You Can't Have Any Pudding If You Don't Eat Your Meat! How Can You Have Any Pudding If You Don't Eat Your Meat?

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September 16th 2007
Published: September 16th 2007
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Castle Toward Outdoor SchoolCastle Toward Outdoor SchoolCastle Toward Outdoor School

My accommodations for the week!
I am happy to report that I have survived Castle Toward Outdoor School, albeit, barely! The first and foremost reason may have been the accommodations. I never dreamed of a field trip that would allow me to stay in a castle for a week in my own private room with two beds and a private bath. Being a castle, it was somewhat cold and damp, but still it was a castle, very cool! I guess I should thank the kids who all forked over $400 for the experience.

As for the week, it was jam packed with activities. The instructors were excellent and they ran a nice program for the kids. Upon arrival on Monday they whisked the kids away from us and we had the opportunity to take a walk down to the water and enjoy the most beautiful day I’ve seen since being here. We strolled the grounds and spent a good chunk of time enjoying the weather. Everything was great until it was time for the kids to go to bed. As you can imagine trying to get a one hundred kids to go to sleep in a castle is no easy task and didn’t get completed until after 2:00 in the morning. This more or less happened every night.

Tuesday we went hill walking for the entire day. I managed to stay clean, whilst the others managed to find every mud puddle possible and literally swim in them. (See video) The instructors called them elephant traps. How they didn’t suffer from hypothermia I have no idea.

Wednesday we went up to the ropes course and did a variety of activities 40 feet up in the trees. It was a very exciting morning with lots of adrenaline rushes. My favorite was “The Leap of Faith”. I jumped off a platform four stories off the ground and I think the instructor let me free fall a little further than he intended, but I’m alive. After the ropes course we headed over to the archery field for some bow and arrow work. It was excellent. I loved it and would be keen to pick up the sport in the future.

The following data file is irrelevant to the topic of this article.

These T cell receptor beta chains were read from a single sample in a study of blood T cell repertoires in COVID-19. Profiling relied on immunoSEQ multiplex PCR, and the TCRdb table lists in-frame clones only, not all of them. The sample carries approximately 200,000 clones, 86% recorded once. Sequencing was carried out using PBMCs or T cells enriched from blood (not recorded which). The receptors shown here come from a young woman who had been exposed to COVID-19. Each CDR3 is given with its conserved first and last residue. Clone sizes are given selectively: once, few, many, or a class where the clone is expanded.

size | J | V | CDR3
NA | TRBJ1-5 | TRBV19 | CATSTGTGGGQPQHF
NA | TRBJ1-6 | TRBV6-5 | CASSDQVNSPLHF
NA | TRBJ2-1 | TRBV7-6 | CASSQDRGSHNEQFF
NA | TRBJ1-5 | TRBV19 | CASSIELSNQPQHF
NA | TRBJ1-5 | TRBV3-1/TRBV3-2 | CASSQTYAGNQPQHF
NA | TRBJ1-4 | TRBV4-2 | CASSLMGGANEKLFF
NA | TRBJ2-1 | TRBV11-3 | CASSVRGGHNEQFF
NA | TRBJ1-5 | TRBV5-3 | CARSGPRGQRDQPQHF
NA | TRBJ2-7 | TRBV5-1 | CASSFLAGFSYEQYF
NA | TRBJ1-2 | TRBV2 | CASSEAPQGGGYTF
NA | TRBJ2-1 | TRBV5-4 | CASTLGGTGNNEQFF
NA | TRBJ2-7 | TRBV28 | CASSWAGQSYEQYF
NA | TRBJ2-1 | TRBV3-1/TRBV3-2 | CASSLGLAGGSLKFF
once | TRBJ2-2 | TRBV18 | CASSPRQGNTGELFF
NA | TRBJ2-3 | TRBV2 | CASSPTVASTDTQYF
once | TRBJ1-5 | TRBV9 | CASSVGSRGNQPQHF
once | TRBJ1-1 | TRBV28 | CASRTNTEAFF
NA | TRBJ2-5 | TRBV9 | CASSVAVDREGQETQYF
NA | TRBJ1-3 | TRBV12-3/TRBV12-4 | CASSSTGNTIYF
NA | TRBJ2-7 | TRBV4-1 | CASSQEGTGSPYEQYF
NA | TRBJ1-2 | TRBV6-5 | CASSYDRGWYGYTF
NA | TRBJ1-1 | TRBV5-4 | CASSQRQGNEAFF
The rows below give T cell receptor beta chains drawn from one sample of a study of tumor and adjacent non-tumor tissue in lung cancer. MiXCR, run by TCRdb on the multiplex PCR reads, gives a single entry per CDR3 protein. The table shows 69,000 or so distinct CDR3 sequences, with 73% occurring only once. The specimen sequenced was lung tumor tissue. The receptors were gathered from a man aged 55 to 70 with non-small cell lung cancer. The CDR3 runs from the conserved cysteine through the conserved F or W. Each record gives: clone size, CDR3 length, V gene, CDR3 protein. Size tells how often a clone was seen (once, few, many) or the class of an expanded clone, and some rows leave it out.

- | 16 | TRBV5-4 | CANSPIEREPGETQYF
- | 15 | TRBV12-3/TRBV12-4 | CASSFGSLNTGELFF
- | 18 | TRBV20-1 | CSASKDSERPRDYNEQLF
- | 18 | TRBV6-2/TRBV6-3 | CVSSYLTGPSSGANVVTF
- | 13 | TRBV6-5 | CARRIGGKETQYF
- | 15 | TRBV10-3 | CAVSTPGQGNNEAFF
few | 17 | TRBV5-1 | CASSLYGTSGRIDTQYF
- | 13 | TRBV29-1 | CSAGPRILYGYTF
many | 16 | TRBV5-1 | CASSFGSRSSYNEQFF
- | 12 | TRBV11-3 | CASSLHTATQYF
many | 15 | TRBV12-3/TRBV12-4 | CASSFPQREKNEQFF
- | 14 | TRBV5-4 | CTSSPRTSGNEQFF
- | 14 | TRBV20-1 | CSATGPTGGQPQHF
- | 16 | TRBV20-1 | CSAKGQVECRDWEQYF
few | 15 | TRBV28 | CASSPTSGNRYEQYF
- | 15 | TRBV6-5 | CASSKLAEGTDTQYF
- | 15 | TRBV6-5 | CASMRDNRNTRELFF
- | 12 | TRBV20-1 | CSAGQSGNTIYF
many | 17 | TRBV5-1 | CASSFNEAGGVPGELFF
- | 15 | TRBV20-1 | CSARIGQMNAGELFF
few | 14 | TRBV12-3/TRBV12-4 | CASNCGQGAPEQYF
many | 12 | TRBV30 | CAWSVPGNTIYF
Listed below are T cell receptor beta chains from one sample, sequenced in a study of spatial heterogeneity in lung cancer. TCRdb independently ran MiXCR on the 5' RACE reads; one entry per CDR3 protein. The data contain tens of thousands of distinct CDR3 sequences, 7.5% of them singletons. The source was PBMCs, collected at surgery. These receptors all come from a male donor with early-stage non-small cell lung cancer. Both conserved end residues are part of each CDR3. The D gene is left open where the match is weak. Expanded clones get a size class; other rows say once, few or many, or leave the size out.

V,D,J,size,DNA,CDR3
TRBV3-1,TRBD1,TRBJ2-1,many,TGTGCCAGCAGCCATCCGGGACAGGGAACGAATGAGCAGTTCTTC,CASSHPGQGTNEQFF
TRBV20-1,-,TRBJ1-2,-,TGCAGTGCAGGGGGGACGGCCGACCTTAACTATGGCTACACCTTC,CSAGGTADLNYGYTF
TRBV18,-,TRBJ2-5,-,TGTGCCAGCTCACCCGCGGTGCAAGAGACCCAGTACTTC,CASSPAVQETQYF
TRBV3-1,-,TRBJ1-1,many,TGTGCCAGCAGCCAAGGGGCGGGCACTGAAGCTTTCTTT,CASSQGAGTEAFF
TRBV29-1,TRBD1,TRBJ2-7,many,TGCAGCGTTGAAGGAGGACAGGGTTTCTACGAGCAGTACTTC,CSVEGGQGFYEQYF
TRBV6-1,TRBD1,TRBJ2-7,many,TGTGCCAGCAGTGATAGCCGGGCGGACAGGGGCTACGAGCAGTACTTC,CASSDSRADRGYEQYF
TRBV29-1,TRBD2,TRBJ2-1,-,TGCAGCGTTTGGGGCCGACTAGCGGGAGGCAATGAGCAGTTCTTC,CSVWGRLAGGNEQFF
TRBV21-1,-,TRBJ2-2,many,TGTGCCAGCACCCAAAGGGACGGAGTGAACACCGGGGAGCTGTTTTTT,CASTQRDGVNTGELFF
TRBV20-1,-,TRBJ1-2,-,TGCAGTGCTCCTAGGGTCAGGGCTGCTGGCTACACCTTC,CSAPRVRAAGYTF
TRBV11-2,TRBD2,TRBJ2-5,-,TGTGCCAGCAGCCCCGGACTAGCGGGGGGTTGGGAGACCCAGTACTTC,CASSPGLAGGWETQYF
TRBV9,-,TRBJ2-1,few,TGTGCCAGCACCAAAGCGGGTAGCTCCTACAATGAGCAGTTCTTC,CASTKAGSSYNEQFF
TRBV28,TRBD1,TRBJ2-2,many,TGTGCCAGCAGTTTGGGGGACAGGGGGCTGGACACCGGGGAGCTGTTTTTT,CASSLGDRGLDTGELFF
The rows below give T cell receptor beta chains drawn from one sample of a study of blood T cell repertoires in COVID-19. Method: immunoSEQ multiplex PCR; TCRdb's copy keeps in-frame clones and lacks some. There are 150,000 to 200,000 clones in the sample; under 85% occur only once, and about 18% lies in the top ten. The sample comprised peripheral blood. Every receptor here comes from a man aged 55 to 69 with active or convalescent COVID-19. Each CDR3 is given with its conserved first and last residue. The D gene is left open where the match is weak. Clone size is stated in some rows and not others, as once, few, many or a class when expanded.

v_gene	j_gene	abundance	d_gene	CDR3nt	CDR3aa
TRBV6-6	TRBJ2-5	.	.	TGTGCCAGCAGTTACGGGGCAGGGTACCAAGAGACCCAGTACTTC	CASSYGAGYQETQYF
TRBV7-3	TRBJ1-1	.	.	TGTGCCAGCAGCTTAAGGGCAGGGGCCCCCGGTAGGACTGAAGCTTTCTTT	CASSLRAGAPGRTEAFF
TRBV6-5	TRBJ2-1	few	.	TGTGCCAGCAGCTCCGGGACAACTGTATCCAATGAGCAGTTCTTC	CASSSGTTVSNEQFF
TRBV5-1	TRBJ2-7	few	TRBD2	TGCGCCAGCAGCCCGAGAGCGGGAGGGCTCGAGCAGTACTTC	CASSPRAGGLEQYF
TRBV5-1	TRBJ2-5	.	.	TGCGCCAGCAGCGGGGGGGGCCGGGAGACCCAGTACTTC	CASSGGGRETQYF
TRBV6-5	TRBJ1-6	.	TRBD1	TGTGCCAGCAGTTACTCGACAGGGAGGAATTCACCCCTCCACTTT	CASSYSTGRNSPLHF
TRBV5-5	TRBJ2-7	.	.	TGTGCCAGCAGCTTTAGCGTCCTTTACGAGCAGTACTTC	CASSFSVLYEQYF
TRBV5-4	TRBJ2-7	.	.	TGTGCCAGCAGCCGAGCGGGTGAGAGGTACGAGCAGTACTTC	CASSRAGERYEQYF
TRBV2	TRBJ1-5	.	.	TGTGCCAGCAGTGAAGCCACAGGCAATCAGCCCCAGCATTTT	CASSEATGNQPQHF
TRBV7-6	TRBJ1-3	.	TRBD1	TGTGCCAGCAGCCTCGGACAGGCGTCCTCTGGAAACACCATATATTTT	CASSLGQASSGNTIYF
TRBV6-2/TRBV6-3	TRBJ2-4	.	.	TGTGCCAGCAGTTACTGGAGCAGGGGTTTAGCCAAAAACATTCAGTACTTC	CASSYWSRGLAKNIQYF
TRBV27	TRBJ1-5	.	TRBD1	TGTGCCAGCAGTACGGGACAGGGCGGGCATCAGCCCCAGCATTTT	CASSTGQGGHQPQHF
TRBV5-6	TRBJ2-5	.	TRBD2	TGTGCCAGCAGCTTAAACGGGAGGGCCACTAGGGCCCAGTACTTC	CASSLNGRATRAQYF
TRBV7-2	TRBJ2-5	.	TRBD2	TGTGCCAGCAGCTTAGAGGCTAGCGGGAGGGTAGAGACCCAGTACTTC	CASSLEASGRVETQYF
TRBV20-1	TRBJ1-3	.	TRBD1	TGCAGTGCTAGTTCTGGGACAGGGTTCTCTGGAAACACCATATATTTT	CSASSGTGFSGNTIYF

I was given Thursday morning off and went for a three-hour ramble up the coast. After about two hours I cut into the woods and came across a farmer’s field. They have a law here called the “Right to Roam” and this means that you can cut across farmer’s land as long as you leave the gates as you found them, don’t disturb the wildlife and respect their property and equipment. So I began my quest to find the road back to town. After walking through cow dung, sheep dung, horse dung, and who know whatever else dung, I found the road. Even for all the crap I had to get through, it was worth it. I came across the ruins of an old building in one pasture and as I sat there admiring it, I got goose bumps as I realized how fortunate I am to be here taking in these sights, sounds, and SMELLS. Upon my return I got to go gorge walking. This was very cool. The trip began at the sea and you walked up a gorge going under bridges that were hundreds of years old, climbing waterfalls and walking through waist-deep water. It was beautiful, but unfortunately the conditions prevented me from bringing a camera.